Canada Builds

Fire Protection

Part 9 of the Ontario Building Code describes measures for Fire Protection in Section 9.10. There are three distinct terms to remember when studying Fire Protection:


  1. Fire Separation
  2. Fire Resistance Rating
  3. Fire Protection Rating


Fire protection requirements in determine the type of construction (combustible or non combustible), fire separations, fire resistance ratings, closures and fire protection equipment (fire and smoke alarms and smoke detectors) for all parts of the building except exits (covered under Section 9.9.4.)

Fire separation

A Fire Separation is a construction assembly that acts as a barrier against the spread of fire and smoke.

Fire-protection rating

Fire Protection Rating means the time in hours or fraction thereof that a closure will withstand the passage of flame when exposed to fire.

Fire resistance ratings (FRR)

Fire Resistance Rating means the time in hours or fraction thereof that a material or assembly of materials will withstand the passage of flame and the transmission of heat when exposed to fire.


Determining the required FRR for the floors and roofs depends on a building’s occupancy and height. Building area is not identified in Part 9 as a determinant for FRR of floors and roofs. Part 3 (large buildings) does require the inclusion of building area as a determining factor for FRR. The determination of required FRR for floors and Roofs is an important consideration to be made at an early stage in the design process. Considering the proportionately large planar area of the floors and roofs in a building, the construction requirements for a 1 hour floor as opposed to a 1.5 hour floor can be significant. Another layer of drywall or the addition of a sprinkler system can have a huge bearing on cost – not to mention design intent.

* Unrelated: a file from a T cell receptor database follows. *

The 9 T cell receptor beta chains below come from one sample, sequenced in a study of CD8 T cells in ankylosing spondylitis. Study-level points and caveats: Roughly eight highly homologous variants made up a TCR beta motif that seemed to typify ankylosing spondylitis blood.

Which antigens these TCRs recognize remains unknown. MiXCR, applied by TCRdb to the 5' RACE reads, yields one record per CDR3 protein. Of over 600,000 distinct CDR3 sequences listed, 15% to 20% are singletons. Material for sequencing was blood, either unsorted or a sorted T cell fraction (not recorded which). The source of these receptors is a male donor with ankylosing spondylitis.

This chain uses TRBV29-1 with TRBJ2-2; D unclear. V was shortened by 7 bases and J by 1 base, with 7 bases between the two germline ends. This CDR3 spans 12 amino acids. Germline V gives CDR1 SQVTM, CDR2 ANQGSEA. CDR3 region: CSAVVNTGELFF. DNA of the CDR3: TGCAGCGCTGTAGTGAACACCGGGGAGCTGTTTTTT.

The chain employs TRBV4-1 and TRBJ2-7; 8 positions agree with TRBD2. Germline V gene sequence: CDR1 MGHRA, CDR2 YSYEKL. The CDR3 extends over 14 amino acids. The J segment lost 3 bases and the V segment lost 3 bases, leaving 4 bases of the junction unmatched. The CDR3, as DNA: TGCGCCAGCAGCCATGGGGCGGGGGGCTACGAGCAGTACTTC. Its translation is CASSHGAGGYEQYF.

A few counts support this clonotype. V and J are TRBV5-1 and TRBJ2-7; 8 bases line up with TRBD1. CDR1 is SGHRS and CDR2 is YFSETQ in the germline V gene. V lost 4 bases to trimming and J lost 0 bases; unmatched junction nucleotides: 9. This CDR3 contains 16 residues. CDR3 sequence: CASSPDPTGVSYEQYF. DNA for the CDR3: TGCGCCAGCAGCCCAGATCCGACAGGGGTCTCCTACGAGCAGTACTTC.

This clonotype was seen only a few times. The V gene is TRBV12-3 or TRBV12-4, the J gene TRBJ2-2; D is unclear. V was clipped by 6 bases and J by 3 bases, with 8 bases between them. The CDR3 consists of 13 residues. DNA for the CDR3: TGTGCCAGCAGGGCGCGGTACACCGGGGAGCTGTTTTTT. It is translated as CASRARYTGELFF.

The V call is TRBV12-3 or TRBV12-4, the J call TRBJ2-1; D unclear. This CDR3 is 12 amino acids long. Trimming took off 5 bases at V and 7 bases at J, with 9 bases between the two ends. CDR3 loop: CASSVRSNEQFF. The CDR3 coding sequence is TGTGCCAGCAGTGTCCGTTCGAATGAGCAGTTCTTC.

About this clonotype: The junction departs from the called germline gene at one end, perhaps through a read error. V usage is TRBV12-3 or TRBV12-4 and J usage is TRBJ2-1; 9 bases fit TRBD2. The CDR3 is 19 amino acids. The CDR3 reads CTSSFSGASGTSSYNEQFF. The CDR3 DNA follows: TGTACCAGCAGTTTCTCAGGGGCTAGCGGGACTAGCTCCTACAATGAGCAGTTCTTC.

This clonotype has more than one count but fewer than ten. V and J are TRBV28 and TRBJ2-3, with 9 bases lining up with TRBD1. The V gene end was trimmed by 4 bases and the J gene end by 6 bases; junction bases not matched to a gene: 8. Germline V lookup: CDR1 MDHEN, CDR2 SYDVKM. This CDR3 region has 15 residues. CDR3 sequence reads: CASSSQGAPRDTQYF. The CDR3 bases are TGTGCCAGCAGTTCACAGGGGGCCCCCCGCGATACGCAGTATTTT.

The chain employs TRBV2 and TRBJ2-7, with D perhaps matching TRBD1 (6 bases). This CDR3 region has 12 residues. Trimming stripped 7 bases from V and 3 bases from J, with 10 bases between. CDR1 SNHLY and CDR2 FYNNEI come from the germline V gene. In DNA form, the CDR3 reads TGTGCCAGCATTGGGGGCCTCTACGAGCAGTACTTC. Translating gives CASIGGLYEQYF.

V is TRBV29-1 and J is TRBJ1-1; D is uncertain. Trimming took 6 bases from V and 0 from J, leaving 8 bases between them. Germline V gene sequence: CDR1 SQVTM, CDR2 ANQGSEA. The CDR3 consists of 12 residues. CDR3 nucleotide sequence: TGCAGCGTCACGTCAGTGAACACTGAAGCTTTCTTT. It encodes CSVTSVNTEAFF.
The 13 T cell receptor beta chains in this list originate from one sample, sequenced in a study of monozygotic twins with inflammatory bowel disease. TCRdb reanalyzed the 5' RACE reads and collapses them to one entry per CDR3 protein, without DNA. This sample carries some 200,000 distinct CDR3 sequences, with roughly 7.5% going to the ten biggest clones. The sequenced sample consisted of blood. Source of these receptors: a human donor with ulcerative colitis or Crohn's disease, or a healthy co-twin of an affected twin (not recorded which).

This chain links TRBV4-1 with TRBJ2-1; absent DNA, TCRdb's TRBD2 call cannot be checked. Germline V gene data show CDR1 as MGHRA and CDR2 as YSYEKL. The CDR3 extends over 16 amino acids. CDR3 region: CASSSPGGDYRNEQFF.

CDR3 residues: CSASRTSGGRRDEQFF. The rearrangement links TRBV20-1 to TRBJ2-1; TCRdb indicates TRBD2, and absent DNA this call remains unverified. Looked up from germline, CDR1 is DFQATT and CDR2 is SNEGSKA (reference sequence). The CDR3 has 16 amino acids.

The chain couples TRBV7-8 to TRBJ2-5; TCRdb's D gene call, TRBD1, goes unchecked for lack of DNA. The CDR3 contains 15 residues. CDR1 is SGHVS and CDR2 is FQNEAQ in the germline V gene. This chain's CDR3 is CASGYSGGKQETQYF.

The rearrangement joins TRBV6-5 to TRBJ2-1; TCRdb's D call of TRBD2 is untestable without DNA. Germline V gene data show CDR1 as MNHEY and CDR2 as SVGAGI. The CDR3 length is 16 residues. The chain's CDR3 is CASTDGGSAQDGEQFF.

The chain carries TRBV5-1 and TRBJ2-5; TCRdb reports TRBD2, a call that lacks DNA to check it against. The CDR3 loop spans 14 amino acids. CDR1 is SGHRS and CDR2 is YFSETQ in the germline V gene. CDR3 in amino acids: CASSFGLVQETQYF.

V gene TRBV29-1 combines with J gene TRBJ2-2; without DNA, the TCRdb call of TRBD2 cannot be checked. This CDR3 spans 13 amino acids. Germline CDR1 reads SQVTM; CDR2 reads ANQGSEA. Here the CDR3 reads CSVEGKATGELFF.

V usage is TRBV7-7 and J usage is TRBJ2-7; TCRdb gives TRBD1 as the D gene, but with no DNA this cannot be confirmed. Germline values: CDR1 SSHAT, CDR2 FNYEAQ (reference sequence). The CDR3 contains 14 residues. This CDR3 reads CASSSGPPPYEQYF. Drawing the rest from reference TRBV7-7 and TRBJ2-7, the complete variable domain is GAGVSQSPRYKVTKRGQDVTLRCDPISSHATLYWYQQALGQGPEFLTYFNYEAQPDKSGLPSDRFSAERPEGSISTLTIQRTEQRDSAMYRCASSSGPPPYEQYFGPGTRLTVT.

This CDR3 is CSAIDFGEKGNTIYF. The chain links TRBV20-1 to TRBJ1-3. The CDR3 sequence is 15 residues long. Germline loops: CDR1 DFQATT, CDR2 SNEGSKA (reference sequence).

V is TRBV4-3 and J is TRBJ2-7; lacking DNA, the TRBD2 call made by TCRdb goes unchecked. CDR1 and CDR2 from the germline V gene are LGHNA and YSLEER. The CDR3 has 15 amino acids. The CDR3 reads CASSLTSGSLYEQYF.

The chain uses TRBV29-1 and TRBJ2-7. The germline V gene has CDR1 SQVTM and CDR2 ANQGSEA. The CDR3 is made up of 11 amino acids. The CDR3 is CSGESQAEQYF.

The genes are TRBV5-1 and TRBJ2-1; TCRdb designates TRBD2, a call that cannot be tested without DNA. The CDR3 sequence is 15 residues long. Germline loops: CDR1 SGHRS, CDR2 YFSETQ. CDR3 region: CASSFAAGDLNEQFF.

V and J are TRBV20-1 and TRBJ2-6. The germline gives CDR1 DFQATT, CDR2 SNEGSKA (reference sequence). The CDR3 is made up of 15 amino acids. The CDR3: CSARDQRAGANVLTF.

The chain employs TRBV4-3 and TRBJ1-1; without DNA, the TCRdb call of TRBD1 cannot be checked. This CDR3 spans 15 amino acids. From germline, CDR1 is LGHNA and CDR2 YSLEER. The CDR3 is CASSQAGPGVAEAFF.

Forming part of sentence

Fire Resistance Ratings for Structural Members and Assemblies


Major Occupancy


Minimum Fire Resistance Rating by Building Element, min





Floors Except Floors over Crawl Spaces




Residential(Group C)




All other occupancies







Column 1






When reading Table above, it is evident that the separation between floors for Part 9 buildings will usually be 45 minutes or nothing. The exceptions to this general rule are listed in a few places such as the following articles -,,, and The greater the rating of table or these articles shall apply.

Read - As a general rule, residential occupancies need to be separated from other occupancies with a one hour rating. If the adjoining occupancy is mercantile (Group E) or medium hazard industrial (F2), the fire separation will require a fire resistance rating of 2 hours. states that the separation need only be 1 hr if there are no more than 2 residential suites contained with the Group E or F2 occupancy.

Consider the following example: A three storey building with a hobby store on the ground floor and two residential apartments above. Using Table, a three storey group E building would require a 45 minute floor. Reading on however to article, we discover that residential occupancies need to be separated from Group E occupancies with a fire separation having an FRR of 1 hr. The floor between the hobby shop and the apartment suite above would require a 1 hr. rating.


Figure 1    3 storey building



Party Walls

As a general rule, Firewalls need to be constructed using masonry. The exception to this rule is for dwelling units where there is no dwelling unit above another. Read an excerpt from the MMAH website for an interpretation on the issue of party walls between dwelling units. Consider the following question and Branch opinion regarding party walls for dwelling units